Title: The Mansion
Author: Ezekiel Boone
Date of Publication: 4th December, 2018
Word/Page Count: 432 pages (hardcover)
Synopsis: (from Goodreads)
After two years of living on cheap beer and little else in a bitterly cold tiny cabin outside an abandoned, crumbling mansion, young programmers Shawn Eagle and Billy Stafford have created something that could make them rich: a revolutionary computer they name Eagle Logic.
But the hard work and escalating tension have not been kind to their once solid friendship—Shawn’s girlfriend Emily has left him for Billy, and a third partner has disappeared under mysterious circumstances. While Billy walks away with Emily, Shawn takes Eagle Logic, which he uses to build a multi-billion-dollar company that eventually outshines Apple, Google, and Microsoft combined.
Years later, Billy is a failure, beset by poverty and addiction, and Shawn is the most famous man in the world. Unable to let the past be forgotten, Shawn decides to resurrect his and Billy’s biggest failure: a next-generation computer program named Nellie that can control a house’s every function. He decides to set it up in the abandoned mansion they worked near all those years ago. But something about Nellie isn’t right—and the reconstruction of the mansion is plagued by accidental deaths. Shawn is forced to bring Billy back, despite their longstanding mutual hatred, to discover and destroy the evil that lurks in the source code.
I absolutely adored Ezekiel Boone’s ‘The Hatching‘ trilogy, which is incredible given how I’m terrified of spiders, but that series was perfectly written with well-developed characters, fast-paced action, stunning twists and TONS of death and mayhem. I knew going into The Mansion that this wasn’t going to be on a similarly apocalyptic scale of disaster, but I hoped the same magic would be at work here and that just wasn’t the case.
All credit to the author – his careful work at establishing and building up the characters is obvious, this story is very much character-driven as opposed to being filled with action. The unfortunate part for me was that I really disliked both male leads for a fair amount of time – Shawn is an arrogant entitled jerk who does some truly appalling things to further his agenda, and Billy is so focused on that chip on his shoulder that he ruins his life and Emily’s with his selfishness, terrible decision-making and addiction. I feel like we’re meant to sympathize with Billy for being hard done by, but he does NOTHING to help himself and actively makes everything worse, it was actually tough reading from his perspective because he was so delusional about being a victim when he had a lot of sins to answer for. I wanted to root for Emily, but she was too busy being the bone these men fought over to have much for me to latch onto.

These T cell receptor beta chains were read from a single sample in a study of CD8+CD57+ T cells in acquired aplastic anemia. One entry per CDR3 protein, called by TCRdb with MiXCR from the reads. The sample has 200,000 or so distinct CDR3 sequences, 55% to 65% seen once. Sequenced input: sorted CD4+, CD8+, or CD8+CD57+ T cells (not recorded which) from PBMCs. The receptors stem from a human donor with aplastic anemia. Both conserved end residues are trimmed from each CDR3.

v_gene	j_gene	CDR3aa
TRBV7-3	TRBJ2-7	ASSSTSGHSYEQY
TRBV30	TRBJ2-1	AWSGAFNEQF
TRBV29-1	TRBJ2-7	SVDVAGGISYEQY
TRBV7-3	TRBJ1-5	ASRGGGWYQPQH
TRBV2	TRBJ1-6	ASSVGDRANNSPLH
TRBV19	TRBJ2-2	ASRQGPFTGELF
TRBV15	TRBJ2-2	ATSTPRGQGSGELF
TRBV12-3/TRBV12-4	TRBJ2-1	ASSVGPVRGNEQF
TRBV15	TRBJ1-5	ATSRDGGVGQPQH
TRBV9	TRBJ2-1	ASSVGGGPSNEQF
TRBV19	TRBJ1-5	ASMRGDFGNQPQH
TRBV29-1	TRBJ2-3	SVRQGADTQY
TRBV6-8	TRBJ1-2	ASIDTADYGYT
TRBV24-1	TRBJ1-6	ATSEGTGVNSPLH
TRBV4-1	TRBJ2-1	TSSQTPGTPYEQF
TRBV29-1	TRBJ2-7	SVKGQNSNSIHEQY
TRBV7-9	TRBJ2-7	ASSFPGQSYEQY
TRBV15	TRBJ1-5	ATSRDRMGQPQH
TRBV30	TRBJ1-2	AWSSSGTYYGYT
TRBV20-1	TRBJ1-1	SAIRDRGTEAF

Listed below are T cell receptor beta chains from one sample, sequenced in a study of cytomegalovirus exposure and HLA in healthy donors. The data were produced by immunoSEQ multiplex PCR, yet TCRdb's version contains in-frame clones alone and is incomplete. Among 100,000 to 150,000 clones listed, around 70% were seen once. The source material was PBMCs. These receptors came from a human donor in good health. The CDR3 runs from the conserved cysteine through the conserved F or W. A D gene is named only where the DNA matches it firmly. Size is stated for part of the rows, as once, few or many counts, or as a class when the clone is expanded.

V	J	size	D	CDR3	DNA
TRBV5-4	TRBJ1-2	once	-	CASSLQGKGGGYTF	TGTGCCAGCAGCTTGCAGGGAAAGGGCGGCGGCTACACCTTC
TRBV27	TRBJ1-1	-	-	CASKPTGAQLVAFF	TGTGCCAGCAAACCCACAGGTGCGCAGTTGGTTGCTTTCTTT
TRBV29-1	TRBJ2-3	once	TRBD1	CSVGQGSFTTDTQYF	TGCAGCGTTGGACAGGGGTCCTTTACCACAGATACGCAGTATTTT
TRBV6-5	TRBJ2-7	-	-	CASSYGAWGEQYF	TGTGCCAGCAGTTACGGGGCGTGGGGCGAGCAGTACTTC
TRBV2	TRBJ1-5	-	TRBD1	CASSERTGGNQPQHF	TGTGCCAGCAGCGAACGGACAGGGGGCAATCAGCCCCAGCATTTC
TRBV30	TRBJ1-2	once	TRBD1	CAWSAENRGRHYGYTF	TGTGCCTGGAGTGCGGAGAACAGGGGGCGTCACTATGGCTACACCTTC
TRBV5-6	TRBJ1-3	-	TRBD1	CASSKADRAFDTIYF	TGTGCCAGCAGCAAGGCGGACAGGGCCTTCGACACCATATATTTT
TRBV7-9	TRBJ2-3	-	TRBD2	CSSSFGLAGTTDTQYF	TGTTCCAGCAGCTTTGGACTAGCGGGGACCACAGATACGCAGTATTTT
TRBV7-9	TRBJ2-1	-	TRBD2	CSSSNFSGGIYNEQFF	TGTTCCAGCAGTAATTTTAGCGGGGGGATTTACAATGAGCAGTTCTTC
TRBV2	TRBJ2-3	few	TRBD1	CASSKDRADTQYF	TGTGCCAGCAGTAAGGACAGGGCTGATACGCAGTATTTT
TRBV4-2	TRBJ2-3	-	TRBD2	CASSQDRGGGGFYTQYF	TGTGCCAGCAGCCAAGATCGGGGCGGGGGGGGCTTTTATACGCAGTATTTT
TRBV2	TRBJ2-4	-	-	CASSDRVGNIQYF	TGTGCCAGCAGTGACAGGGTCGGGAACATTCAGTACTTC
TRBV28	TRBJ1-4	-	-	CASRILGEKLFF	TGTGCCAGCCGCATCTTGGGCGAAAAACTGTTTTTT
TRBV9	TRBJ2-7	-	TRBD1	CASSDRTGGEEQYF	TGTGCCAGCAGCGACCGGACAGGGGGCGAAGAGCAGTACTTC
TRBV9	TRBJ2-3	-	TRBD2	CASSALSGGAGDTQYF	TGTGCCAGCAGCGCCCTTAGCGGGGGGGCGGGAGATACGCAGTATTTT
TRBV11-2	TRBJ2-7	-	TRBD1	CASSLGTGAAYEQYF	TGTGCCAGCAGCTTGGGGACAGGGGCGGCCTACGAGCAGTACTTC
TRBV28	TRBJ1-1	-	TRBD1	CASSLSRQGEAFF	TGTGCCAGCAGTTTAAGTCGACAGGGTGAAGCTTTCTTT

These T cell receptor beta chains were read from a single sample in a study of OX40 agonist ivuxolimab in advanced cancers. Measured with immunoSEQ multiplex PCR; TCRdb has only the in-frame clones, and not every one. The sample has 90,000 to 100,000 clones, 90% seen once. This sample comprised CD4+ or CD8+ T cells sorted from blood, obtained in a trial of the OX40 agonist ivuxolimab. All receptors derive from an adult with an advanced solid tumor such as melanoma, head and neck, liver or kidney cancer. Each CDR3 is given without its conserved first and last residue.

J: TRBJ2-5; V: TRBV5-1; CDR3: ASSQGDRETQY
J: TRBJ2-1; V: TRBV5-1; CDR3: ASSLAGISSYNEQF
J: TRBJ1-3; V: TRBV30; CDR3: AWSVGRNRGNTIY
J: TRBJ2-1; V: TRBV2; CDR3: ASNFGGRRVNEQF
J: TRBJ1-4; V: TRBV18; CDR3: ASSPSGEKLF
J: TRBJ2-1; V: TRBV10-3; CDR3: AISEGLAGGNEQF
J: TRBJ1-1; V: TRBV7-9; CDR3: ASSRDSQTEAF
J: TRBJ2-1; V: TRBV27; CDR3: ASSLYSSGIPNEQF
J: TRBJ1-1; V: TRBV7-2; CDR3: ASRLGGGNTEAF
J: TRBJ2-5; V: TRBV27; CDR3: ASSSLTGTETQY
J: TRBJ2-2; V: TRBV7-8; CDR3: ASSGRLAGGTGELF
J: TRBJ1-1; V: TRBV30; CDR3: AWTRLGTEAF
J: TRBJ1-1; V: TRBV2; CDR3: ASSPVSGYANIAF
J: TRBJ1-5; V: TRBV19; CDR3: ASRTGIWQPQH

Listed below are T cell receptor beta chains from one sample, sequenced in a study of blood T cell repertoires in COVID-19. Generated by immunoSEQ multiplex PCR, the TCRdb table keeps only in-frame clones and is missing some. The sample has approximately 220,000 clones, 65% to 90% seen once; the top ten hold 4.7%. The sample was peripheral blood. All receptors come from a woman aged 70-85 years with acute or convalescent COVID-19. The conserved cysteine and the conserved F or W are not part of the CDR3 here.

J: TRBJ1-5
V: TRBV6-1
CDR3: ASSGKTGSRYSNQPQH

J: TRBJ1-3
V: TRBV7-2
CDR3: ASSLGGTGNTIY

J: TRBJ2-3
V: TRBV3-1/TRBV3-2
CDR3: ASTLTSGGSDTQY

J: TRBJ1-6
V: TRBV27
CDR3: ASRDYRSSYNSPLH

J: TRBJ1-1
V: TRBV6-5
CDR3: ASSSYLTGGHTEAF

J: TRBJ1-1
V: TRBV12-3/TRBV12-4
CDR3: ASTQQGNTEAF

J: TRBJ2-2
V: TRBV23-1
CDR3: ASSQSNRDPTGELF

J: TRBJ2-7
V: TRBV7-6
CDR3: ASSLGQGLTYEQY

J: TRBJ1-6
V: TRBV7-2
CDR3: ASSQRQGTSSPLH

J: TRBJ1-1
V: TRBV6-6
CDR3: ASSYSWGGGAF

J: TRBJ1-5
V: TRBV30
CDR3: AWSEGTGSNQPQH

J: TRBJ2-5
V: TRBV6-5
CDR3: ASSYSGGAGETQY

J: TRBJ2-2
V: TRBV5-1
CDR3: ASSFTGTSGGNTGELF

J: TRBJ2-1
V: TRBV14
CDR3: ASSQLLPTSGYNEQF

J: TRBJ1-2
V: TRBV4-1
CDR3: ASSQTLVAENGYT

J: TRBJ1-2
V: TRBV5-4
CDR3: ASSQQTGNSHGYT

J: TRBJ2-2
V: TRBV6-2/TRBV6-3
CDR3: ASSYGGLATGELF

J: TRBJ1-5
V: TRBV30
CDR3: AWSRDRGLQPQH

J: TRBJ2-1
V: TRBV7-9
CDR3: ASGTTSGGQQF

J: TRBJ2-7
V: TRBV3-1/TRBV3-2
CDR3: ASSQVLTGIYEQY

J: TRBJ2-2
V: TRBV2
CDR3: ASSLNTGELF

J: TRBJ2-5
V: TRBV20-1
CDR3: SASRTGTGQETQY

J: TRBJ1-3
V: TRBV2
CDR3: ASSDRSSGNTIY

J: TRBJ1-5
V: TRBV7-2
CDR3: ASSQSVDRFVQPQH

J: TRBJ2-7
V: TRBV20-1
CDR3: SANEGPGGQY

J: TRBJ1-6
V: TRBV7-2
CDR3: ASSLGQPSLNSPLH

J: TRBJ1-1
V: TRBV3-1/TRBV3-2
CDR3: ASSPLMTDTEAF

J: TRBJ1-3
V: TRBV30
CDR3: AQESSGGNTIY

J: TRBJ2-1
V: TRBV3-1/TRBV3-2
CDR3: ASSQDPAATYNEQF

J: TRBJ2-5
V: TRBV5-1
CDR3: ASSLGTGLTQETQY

There’s nothing wrong with having unsympathetic protagonists, but I would’ve liked a decent amount of action to counterbalance that – seeing them struggle in the face of horror would’ve gone a long way to making the first half of the book less of a tedious slog. Instead, we’re treated to countless flashbacks to the guys cohabiting in the shack when they first tried to bring their futuristic computer program to life and a tiresome love triangle once Emily arrives on the scene that does nobody any favors. I thought the first couple lines of the blurb merely set the scene, but in actuality, the book delves into that scenario in great and unnecessary detail.